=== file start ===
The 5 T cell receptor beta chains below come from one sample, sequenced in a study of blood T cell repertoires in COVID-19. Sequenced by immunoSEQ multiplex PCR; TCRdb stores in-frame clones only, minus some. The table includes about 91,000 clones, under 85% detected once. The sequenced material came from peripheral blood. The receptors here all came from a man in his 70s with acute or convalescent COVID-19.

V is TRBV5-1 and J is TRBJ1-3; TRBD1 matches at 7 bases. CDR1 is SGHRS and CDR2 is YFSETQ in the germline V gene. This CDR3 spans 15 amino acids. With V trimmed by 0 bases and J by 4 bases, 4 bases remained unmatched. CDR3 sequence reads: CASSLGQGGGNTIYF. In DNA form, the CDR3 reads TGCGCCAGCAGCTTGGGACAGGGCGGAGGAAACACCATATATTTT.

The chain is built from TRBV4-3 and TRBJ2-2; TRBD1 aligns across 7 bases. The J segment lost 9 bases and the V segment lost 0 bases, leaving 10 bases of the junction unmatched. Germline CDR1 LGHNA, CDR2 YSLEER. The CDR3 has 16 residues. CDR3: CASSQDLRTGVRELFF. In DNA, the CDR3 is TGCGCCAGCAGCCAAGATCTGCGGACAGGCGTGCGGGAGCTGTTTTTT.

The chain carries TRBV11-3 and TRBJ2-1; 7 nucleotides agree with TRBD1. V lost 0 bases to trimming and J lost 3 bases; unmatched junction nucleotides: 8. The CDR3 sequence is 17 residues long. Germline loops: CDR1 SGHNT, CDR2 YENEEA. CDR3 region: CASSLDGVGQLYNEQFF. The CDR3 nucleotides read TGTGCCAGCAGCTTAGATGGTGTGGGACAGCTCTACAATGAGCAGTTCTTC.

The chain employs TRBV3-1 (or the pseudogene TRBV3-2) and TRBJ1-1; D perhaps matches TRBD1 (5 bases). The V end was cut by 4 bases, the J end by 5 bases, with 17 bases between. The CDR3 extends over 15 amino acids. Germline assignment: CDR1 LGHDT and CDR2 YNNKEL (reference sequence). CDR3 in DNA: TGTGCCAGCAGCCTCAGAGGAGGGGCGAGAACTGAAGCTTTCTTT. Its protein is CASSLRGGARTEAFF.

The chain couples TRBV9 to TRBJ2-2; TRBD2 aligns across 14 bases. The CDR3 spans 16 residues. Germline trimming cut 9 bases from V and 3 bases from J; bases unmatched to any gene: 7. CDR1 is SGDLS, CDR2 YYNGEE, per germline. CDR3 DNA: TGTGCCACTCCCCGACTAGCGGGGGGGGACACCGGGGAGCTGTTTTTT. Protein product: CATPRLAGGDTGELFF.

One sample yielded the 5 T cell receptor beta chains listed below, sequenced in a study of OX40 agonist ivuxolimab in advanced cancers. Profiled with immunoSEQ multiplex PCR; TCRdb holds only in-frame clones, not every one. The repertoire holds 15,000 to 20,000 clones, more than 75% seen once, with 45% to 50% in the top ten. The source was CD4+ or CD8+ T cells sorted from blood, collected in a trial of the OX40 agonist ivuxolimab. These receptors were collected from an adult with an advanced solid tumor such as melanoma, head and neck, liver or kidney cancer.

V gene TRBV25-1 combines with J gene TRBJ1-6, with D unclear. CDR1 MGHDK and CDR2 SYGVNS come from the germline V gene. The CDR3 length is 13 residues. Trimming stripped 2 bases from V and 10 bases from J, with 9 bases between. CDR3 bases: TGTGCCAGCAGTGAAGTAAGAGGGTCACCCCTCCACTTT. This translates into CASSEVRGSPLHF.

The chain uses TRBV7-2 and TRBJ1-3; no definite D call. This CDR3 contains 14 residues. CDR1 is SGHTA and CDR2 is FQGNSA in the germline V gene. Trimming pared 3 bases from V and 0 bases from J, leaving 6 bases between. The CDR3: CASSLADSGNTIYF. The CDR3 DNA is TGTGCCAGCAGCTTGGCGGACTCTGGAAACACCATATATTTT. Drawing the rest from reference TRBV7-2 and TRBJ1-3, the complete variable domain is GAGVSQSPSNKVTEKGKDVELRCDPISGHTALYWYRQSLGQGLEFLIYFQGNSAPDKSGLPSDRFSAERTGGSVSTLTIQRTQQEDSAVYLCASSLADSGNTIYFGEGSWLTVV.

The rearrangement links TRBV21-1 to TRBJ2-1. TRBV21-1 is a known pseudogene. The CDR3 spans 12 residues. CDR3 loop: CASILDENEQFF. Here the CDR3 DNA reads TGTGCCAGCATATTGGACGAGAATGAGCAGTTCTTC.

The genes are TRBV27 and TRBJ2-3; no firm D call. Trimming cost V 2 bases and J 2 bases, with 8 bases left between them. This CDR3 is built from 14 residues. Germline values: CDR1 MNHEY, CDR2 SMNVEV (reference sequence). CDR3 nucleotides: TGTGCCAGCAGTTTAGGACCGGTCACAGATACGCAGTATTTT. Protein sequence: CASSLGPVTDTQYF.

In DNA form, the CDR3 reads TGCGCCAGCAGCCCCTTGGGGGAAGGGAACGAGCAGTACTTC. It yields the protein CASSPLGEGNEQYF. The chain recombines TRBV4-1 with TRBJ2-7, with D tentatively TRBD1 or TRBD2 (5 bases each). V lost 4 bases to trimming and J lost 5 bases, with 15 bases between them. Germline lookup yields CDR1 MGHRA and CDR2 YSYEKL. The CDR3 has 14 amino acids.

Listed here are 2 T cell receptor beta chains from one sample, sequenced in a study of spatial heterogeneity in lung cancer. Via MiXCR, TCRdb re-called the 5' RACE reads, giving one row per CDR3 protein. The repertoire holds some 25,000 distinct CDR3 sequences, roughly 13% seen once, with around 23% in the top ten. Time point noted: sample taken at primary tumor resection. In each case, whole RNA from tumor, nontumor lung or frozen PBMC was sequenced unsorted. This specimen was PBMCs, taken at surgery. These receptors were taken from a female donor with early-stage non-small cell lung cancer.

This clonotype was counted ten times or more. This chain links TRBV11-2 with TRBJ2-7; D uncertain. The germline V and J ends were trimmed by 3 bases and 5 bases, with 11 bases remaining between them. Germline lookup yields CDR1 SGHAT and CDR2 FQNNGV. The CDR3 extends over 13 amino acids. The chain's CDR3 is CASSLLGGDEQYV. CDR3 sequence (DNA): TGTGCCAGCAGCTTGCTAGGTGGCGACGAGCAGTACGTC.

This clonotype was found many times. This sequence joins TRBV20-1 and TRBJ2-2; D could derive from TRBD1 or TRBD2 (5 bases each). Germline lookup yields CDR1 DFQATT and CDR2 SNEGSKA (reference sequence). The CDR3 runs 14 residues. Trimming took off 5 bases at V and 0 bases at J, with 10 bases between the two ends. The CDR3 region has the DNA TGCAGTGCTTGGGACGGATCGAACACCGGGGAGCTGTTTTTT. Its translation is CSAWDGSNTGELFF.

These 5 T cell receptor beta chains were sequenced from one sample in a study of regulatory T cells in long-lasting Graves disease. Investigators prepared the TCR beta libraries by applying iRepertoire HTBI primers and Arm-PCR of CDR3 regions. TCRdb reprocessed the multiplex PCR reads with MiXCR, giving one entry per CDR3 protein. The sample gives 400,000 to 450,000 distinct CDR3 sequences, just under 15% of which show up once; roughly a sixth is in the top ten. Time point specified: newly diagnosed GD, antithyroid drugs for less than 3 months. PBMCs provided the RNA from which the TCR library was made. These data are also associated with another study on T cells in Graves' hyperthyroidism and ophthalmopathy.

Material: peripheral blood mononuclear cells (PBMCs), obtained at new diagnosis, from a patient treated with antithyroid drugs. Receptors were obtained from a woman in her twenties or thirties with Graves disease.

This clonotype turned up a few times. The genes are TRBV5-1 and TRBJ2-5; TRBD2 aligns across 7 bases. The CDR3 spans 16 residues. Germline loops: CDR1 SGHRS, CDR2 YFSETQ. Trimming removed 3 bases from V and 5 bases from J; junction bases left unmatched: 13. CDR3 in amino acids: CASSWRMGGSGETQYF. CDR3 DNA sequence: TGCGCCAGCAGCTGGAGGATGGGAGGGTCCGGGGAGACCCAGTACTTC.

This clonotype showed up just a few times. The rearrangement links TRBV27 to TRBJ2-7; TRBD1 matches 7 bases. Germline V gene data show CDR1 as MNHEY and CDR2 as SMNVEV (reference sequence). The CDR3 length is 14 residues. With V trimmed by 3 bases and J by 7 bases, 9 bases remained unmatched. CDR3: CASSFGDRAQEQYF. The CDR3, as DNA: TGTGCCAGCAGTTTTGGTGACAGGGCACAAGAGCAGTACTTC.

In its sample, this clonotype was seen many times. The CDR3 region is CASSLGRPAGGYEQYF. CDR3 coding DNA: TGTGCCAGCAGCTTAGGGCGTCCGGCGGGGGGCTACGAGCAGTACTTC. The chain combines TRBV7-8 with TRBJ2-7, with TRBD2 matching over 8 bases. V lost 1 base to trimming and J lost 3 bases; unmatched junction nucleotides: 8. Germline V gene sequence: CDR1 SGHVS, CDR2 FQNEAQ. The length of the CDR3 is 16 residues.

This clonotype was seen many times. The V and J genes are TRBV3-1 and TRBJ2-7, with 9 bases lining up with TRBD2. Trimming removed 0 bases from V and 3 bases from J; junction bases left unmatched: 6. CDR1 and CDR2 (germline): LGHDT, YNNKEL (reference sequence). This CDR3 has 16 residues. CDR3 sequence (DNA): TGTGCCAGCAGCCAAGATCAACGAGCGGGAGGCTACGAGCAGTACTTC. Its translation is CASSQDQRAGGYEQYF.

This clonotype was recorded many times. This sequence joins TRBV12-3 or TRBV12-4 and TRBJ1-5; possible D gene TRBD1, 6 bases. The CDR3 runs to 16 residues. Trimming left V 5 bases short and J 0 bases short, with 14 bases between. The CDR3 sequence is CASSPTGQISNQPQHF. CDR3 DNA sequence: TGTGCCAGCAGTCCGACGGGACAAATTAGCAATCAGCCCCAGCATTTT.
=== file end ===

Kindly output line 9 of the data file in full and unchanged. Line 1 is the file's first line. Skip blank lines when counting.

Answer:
The chain uses TRBV7-2 and TRBJ1-3; no definite D call. This CDR3 contains 14 residues. CDR1 is SGHTA and CDR2 is FQGNSA in the germline V gene. Trimming pared 3 bases from V and 0 bases from J, leaving 6 bases between. The CDR3: CASSLADSGNTIYF. The CDR3 DNA is TGTGCCAGCAGCTTGGCGGACTCTGGAAACACCATATATTTT. Drawing the rest from reference TRBV7-2 and TRBJ1-3, the complete variable domain is GAGVSQSPSNKVTEKGKDVELRCDPISGHTALYWYRQSLGQGLEFLIYFQGNSAPDKSGLPSDRFSAERTGGSVSTLTIQRTQQEDSAVYLCASSLADSGNTIYFGEGSWLTVV.